Fourth Buddhist council

Fourth Buddhist Council is the name of two separate Buddhist council meetings. The first one was held in Sri Lanka and is traditionally attributed to the 1st Century BCE. In this fourth Buddhist council the Theravadin Pali Canon was for the first time committed to writing, on palm leaves. The second one was held by the Sarvastivada school, in Kashmir around the 1st century CE.

Fourth Buddhist Council in Sri Lanka

The Fourth Buddhist council of Theravada Buddhism was held at the Anuradhapura Maha Viharaya in Sri Lanka under the patronage of Valagamba of Anuradhapura in 25 BCE, but there is a major inconsistency if this Valagamba of Anuradhapura died in 77 BCE and so was not around to patronize this Council some 52 years later.[1] Norman[2] places the life of this King in the period 29 BCE to 17 BCE which is in stark disagreement to a death year of 77 BCE for Valagamba of Anuradhapura:

The Dipavamsa states that during the reign of Vattagamani Abhaya (29—17 BCE) the monks who had previously remembered the Tipitaka and its commentary orally now wrote them down in books, because of the threat posed by famine, war, and the growing power of the newly established Abhayagiri vihdra, which enjoyed the king's favour. The Mahavamsa also refers briefly to the writing down of the canon and the commentaries at this time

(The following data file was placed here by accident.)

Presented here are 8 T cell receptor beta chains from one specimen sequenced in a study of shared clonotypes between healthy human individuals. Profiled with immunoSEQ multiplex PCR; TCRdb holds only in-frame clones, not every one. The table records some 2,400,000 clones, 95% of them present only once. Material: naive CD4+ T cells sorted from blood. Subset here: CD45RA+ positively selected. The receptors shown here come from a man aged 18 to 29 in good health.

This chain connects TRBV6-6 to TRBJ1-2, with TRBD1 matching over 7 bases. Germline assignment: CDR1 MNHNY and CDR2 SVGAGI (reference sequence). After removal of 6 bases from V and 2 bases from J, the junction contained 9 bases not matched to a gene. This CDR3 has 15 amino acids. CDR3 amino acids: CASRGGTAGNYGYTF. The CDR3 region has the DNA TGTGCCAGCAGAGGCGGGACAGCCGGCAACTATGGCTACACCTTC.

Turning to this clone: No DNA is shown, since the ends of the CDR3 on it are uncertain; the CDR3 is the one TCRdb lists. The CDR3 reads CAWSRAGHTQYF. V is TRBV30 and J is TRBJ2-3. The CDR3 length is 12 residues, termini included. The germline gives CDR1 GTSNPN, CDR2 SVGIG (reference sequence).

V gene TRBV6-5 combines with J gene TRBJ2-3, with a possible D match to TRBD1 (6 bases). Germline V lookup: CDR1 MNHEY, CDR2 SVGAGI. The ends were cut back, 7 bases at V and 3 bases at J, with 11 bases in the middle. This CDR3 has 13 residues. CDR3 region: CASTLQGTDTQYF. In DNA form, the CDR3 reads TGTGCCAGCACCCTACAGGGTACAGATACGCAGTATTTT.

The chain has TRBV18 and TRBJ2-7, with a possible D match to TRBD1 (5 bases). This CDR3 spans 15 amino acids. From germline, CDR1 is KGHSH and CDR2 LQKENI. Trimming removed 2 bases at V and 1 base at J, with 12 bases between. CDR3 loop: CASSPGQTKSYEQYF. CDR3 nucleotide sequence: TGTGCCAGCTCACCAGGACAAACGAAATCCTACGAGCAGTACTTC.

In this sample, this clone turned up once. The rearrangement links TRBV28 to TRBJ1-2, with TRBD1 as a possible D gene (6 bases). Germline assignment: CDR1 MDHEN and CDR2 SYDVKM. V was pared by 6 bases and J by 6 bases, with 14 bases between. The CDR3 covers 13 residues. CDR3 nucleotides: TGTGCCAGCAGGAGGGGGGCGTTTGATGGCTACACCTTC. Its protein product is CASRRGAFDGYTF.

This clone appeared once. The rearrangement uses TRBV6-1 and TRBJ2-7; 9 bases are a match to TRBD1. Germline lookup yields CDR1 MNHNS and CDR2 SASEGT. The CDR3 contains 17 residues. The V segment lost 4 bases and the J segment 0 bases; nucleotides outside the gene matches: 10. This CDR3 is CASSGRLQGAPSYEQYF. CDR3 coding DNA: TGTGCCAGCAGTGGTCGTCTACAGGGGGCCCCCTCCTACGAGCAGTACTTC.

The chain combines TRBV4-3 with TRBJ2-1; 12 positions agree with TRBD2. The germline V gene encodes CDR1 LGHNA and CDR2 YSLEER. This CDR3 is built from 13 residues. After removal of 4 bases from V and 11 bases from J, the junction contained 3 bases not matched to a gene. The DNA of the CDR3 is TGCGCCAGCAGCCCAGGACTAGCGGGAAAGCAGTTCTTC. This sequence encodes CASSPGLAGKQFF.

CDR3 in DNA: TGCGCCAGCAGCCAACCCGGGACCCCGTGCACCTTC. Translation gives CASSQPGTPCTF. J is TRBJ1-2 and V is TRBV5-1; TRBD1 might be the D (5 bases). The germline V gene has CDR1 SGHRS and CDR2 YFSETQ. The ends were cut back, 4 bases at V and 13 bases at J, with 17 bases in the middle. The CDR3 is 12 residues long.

The council was held in response to a year in which the harvests in Sri Lanka were particularly poor and many Buddhist monks subsequently died of starvation. Because the Pāli Canon was at that time oral literature maintained in several recensions by dhammabhāṇakas (dharma reciters), the surviving monks recognized the danger of not writing it down so that even if some of the monks whose duty it was to study and remember parts of the Canon for later generations died, the teachings would not be lost.[3]

After the Council, palm-leaf manuscripts containing the completed Canon were taken to other countries such as Burma, Thailand, Cambodia and Laos.[citation needed]

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